Thus, the artist appropriates “Danfo,” which he refers to as “a dominant motif in my thinking and creation,” as not only a means of navigating the chaotic rabbit-warren of Lagos streets but also as a metaphor and an entry point into Lagos social circles. “Just as Danfo tells current stories through its interior and exterior designs, so too do I re-enact those stories in my paintings, utilising divergent colours, geometric shapes and graphic designs.” 

Meanwhile, through the subliminal depictions of the tumultuous scenes culled from the repositories of his experiences, the 2014 Delta State University, Abraka graduate tells an abridged story of his life. This he expresses as geometrically-influenced patterns on canvas, neither glorifying nor soliciting the pity of his viewers. And an adjunct to these sketchy anecdotes of his personal life is those of the ordinary people he encountered daily in the streets.

Fine-Boy Conductor, acrylic on canvas, 2020

These street people, who in their own right deserve to be called “public figures”, play unique roles even as the “dregs of society”. In paying tribute to these resilient ones, Eymiegha says he draws his inspiration from the preceding efforts of the Dutch Golden Age painter Rembrandt Harmenszoon van Rijn, the American visual artist George Condo, and Nigeria’s Bob-Nosa Uwagboe. “Directly or indirectly, the common man or woman has some sort of connection with all of us,” he argues. “Hence, it is important to study and document their quintessential role in our lives.” 

But the trouble with abstraction is that it leaves a lot more to conjecture than it expresses in easily discernible forms. Thankfully, the titles of the acrylic paintings are on standby as useful hints to decipher the messages of the paintings. For instance, through the titles, the viewer easily fills in the blank spaces in his imagination while contemplating the stick manlike figures in “Johnny Just Come” and “Okada Man”, mulls over “Fine-boy Conductor” but is bewildered by “Danfo Chief.”

Danfo Chief, acrylic on canvas, 2020
Okada Man, acrylic on canvas 2021

This inevitably calls into question the artist’s untrammelled adherence to aesthetic canons and vocabulary, which oftentimes conflict with his role as a mediator of higher inspirations. Not even the sharing of his everyday struggles as a Lagosian exonerates him from directing his audience’s gaze to higher goals. Even if his portraits of ordinary men are interesting, they still leave the viewer with an unanswered question: “What next?” Indeed, the fact that the artist has somewhat risen above the circumstances of his early childhood years further imposes a burden of responsibility on him to inspire others who are stuck in those conditions to strive higher.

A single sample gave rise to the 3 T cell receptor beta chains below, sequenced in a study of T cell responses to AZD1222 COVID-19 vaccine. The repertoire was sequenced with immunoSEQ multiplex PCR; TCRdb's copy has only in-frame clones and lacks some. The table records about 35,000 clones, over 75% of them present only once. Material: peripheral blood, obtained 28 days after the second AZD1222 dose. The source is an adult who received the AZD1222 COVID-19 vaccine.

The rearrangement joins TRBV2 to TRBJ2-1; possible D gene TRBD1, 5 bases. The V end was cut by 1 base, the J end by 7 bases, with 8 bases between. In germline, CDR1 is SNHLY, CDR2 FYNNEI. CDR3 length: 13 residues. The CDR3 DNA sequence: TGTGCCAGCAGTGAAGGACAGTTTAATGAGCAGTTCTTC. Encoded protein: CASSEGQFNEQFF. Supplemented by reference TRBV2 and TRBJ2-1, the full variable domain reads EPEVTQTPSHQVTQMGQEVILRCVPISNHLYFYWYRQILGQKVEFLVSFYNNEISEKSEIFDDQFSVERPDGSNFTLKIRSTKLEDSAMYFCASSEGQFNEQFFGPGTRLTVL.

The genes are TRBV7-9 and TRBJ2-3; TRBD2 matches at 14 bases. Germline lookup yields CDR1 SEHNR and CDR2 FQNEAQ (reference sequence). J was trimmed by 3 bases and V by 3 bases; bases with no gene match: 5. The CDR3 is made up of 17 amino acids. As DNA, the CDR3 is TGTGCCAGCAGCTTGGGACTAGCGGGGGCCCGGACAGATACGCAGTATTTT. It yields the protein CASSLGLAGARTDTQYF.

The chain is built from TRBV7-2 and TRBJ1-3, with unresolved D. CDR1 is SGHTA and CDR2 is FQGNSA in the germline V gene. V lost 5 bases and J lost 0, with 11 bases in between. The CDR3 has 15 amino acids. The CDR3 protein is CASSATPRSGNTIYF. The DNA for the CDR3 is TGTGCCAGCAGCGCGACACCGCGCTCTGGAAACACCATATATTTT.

Meanwhile, the exhibition – which seeks to re-brand and redefine the conceptual designs on these yellow mini-buses for the appreciation of a wider audience – remains open until Saturday, May 14. 

Quite surprisingly, Eyimiegha is no stranger to the Lagos exhibition circuit, for as recently as November last year, his installation piece, titled “Sapele Spirit,” elicited the interest of aficionados during the group exhibition, Elixir, at the National Museum in Onikan. Earlier in September, he participated in the Lagos Comic-Con and his works were included in an international exhibition at the Museo de Ciudad de Guadalupe, Nuevo Leon, Mexico. Before that, in 2020, he was one of the finalists in the Art X Review. That was the same year he participated in the Floor One 9 Exhibition by Art Twenty-One, Lagos, which was held from February to October. In October 2019, he was also part of the Ofala Festival Art Exhibition in Onitsha.